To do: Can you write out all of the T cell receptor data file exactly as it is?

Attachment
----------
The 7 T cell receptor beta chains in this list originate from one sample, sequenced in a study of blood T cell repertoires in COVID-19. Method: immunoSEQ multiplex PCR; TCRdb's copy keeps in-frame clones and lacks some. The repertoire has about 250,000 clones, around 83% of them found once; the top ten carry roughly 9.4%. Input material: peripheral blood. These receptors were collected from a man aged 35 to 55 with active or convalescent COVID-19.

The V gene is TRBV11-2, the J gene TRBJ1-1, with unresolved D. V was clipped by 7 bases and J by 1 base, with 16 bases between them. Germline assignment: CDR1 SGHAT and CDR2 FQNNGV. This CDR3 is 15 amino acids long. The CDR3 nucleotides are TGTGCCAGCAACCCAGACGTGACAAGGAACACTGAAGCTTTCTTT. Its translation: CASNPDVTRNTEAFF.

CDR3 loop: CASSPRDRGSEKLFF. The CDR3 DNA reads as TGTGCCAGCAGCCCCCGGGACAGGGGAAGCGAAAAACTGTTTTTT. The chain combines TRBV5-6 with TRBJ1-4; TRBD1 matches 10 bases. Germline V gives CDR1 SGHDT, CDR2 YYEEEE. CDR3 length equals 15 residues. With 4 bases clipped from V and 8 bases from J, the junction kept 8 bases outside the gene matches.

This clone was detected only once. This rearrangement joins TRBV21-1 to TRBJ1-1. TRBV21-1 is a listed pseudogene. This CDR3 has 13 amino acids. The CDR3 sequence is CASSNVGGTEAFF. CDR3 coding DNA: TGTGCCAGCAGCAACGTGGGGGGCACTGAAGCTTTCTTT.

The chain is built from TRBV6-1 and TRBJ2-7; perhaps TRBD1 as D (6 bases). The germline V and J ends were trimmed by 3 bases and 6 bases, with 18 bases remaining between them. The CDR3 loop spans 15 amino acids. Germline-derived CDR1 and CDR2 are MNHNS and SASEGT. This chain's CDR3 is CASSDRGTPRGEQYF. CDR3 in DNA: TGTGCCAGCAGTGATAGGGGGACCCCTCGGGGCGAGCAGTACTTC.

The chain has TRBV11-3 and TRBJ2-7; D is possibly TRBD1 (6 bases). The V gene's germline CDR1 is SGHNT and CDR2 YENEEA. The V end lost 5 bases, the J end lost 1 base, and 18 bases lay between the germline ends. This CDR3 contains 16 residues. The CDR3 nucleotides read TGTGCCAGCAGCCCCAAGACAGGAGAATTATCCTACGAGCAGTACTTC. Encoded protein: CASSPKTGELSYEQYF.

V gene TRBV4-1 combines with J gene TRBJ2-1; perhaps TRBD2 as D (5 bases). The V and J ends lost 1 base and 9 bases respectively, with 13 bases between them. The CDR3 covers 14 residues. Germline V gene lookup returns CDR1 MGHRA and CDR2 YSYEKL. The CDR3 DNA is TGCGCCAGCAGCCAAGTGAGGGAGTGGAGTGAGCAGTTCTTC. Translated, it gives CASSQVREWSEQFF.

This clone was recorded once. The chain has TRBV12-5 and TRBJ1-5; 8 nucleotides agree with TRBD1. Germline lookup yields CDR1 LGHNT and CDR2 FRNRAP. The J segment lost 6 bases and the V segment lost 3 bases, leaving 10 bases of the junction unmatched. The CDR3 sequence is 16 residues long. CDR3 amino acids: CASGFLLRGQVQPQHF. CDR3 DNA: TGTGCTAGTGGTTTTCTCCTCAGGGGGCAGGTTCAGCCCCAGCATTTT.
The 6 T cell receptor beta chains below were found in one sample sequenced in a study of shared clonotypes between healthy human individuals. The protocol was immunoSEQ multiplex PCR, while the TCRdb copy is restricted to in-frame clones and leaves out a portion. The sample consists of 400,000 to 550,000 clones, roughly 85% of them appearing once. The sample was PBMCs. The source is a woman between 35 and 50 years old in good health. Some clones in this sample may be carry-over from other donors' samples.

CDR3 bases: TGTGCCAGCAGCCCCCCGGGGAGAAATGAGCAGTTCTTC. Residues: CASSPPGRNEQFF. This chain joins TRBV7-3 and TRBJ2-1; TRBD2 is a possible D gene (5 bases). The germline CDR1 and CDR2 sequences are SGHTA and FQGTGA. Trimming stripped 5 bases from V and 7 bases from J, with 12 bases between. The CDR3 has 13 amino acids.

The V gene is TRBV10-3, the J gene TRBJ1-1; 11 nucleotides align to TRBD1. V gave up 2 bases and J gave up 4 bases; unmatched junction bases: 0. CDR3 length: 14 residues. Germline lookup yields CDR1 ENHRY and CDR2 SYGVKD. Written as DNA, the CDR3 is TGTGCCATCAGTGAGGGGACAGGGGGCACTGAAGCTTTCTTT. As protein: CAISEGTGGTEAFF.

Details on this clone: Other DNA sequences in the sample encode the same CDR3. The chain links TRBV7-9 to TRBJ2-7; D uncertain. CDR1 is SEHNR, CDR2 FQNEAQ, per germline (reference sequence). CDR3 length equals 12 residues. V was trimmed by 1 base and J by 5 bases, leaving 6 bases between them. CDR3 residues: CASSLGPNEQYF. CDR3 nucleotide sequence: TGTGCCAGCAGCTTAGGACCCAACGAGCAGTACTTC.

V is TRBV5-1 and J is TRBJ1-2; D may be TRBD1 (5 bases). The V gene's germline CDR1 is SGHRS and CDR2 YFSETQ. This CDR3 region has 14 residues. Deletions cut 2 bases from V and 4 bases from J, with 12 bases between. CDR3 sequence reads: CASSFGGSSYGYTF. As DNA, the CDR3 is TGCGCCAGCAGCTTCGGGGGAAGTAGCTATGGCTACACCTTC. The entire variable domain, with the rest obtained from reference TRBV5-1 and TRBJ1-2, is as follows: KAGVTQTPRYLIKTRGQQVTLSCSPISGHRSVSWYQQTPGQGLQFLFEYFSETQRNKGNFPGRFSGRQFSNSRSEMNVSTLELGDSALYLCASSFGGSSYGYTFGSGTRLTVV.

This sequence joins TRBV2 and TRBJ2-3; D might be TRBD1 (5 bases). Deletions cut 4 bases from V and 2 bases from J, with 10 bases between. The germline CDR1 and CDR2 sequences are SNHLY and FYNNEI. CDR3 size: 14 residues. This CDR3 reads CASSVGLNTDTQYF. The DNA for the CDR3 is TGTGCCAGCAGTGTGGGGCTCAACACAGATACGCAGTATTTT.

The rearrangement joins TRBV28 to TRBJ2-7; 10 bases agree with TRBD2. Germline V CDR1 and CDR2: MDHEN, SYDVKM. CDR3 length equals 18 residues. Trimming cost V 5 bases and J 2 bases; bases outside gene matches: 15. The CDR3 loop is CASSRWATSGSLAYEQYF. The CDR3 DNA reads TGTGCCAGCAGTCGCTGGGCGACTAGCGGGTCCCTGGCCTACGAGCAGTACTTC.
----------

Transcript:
The 7 T cell receptor beta chains in this list originate from one sample, sequenced in a study of blood T cell repertoires in COVID-19. Method: immunoSEQ multiplex PCR; TCRdb's copy keeps in-frame clones and lacks some. The repertoire has about 250,000 clones, around 83% of them found once; the top ten carry roughly 9.4%. Input material: peripheral blood. These receptors were collected from a man aged 35 to 55 with active or convalescent COVID-19.

The V gene is TRBV11-2, the J gene TRBJ1-1, with unresolved D. V was clipped by 7 bases and J by 1 base, with 16 bases between them. Germline assignment: CDR1 SGHAT and CDR2 FQNNGV. This CDR3 is 15 amino acids long. The CDR3 nucleotides are TGTGCCAGCAACCCAGACGTGACAAGGAACACTGAAGCTTTCTTT. Its translation: CASNPDVTRNTEAFF.

CDR3 loop: CASSPRDRGSEKLFF. The CDR3 DNA reads as TGTGCCAGCAGCCCCCGGGACAGGGGAAGCGAAAAACTGTTTTTT. The chain combines TRBV5-6 with TRBJ1-4; TRBD1 matches 10 bases. Germline V gives CDR1 SGHDT, CDR2 YYEEEE. CDR3 length equals 15 residues. With 4 bases clipped from V and 8 bases from J, the junction kept 8 bases outside the gene matches.

This clone was detected only once. This rearrangement joins TRBV21-1 to TRBJ1-1. TRBV21-1 is a listed pseudogene. This CDR3 has 13 amino acids. The CDR3 sequence is CASSNVGGTEAFF. CDR3 coding DNA: TGTGCCAGCAGCAACGTGGGGGGCACTGAAGCTTTCTTT.

The chain is built from TRBV6-1 and TRBJ2-7; perhaps TRBD1 as D (6 bases). The germline V and J ends were trimmed by 3 bases and 6 bases, with 18 bases remaining between them. The CDR3 loop spans 15 amino acids. Germline-derived CDR1 and CDR2 are MNHNS and SASEGT. This chain's CDR3 is CASSDRGTPRGEQYF. CDR3 in DNA: TGTGCCAGCAGTGATAGGGGGACCCCTCGGGGCGAGCAGTACTTC.

The chain has TRBV11-3 and TRBJ2-7; D is possibly TRBD1 (6 bases). The V gene's germline CDR1 is SGHNT and CDR2 YENEEA. The V end lost 5 bases, the J end lost 1 base, and 18 bases lay between the germline ends. This CDR3 contains 16 residues. The CDR3 nucleotides read TGTGCCAGCAGCCCCAAGACAGGAGAATTATCCTACGAGCAGTACTTC. Encoded protein: CASSPKTGELSYEQYF.

V gene TRBV4-1 combines with J gene TRBJ2-1; perhaps TRBD2 as D (5 bases). The V and J ends lost 1 base and 9 bases respectively, with 13 bases between them. The CDR3 covers 14 residues. Germline V gene lookup returns CDR1 MGHRA and CDR2 YSYEKL. The CDR3 DNA is TGCGCCAGCAGCCAAGTGAGGGAGTGGAGTGAGCAGTTCTTC. Translated, it gives CASSQVREWSEQFF.

This clone was recorded once. The chain has TRBV12-5 and TRBJ1-5; 8 nucleotides agree with TRBD1. Germline lookup yields CDR1 LGHNT and CDR2 FRNRAP. The J segment lost 6 bases and the V segment lost 3 bases, leaving 10 bases of the junction unmatched. The CDR3 sequence is 16 residues long. CDR3 amino acids: CASGFLLRGQVQPQHF. CDR3 DNA: TGTGCTAGTGGTTTTCTCCTCAGGGGGCAGGTTCAGCCCCAGCATTTT.
The 6 T cell receptor beta chains below were found in one sample sequenced in a study of shared clonotypes between healthy human individuals. The protocol was immunoSEQ multiplex PCR, while the TCRdb copy is restricted to in-frame clones and leaves out a portion. The sample consists of 400,000 to 550,000 clones, roughly 85% of them appearing once. The sample was PBMCs. The source is a woman between 35 and 50 years old in good health. Some clones in this sample may be carry-over from other donors' samples.

CDR3 bases: TGTGCCAGCAGCCCCCCGGGGAGAAATGAGCAGTTCTTC. Residues: CASSPPGRNEQFF. This chain joins TRBV7-3 and TRBJ2-1; TRBD2 is a possible D gene (5 bases). The germline CDR1 and CDR2 sequences are SGHTA and FQGTGA. Trimming stripped 5 bases from V and 7 bases from J, with 12 bases between. The CDR3 has 13 amino acids.

The V gene is TRBV10-3, the J gene TRBJ1-1; 11 nucleotides align to TRBD1. V gave up 2 bases and J gave up 4 bases; unmatched junction bases: 0. CDR3 length: 14 residues. Germline lookup yields CDR1 ENHRY and CDR2 SYGVKD. Written as DNA, the CDR3 is TGTGCCATCAGTGAGGGGACAGGGGGCACTGAAGCTTTCTTT. As protein: CAISEGTGGTEAFF.

Details on this clone: Other DNA sequences in the sample encode the same CDR3. The chain links TRBV7-9 to TRBJ2-7; D uncertain. CDR1 is SEHNR, CDR2 FQNEAQ, per germline (reference sequence). CDR3 length equals 12 residues. V was trimmed by 1 base and J by 5 bases, leaving 6 bases between them. CDR3 residues: CASSLGPNEQYF. CDR3 nucleotide sequence: TGTGCCAGCAGCTTAGGACCCAACGAGCAGTACTTC.

V is TRBV5-1 and J is TRBJ1-2; D may be TRBD1 (5 bases). The V gene's germline CDR1 is SGHRS and CDR2 YFSETQ. This CDR3 region has 14 residues. Deletions cut 2 bases from V and 4 bases from J, with 12 bases between. CDR3 sequence reads: CASSFGGSSYGYTF. As DNA, the CDR3 is TGCGCCAGCAGCTTCGGGGGAAGTAGCTATGGCTACACCTTC. The entire variable domain, with the rest obtained from reference TRBV5-1 and TRBJ1-2, is as follows: KAGVTQTPRYLIKTRGQQVTLSCSPISGHRSVSWYQQTPGQGLQFLFEYFSETQRNKGNFPGRFSGRQFSNSRSEMNVSTLELGDSALYLCASSFGGSSYGYTFGSGTRLTVV.

This sequence joins TRBV2 and TRBJ2-3; D might be TRBD1 (5 bases). Deletions cut 4 bases from V and 2 bases from J, with 10 bases between. The germline CDR1 and CDR2 sequences are SNHLY and FYNNEI. CDR3 size: 14 residues. This CDR3 reads CASSVGLNTDTQYF. The DNA for the CDR3 is TGTGCCAGCAGTGTGGGGCTCAACACAGATACGCAGTATTTT.

The rearrangement joins TRBV28 to TRBJ2-7; 10 bases agree with TRBD2. Germline V CDR1 and CDR2: MDHEN, SYDVKM. CDR3 length equals 18 residues. Trimming cost V 5 bases and J 2 bases; bases outside gene matches: 15. The CDR3 loop is CASSRWATSGSLAYEQYF. The CDR3 DNA reads TGTGCCAGCAGTCGCTGGGCGACTAGCGGGTCCCTGGCCTACGAGCAGTACTTC.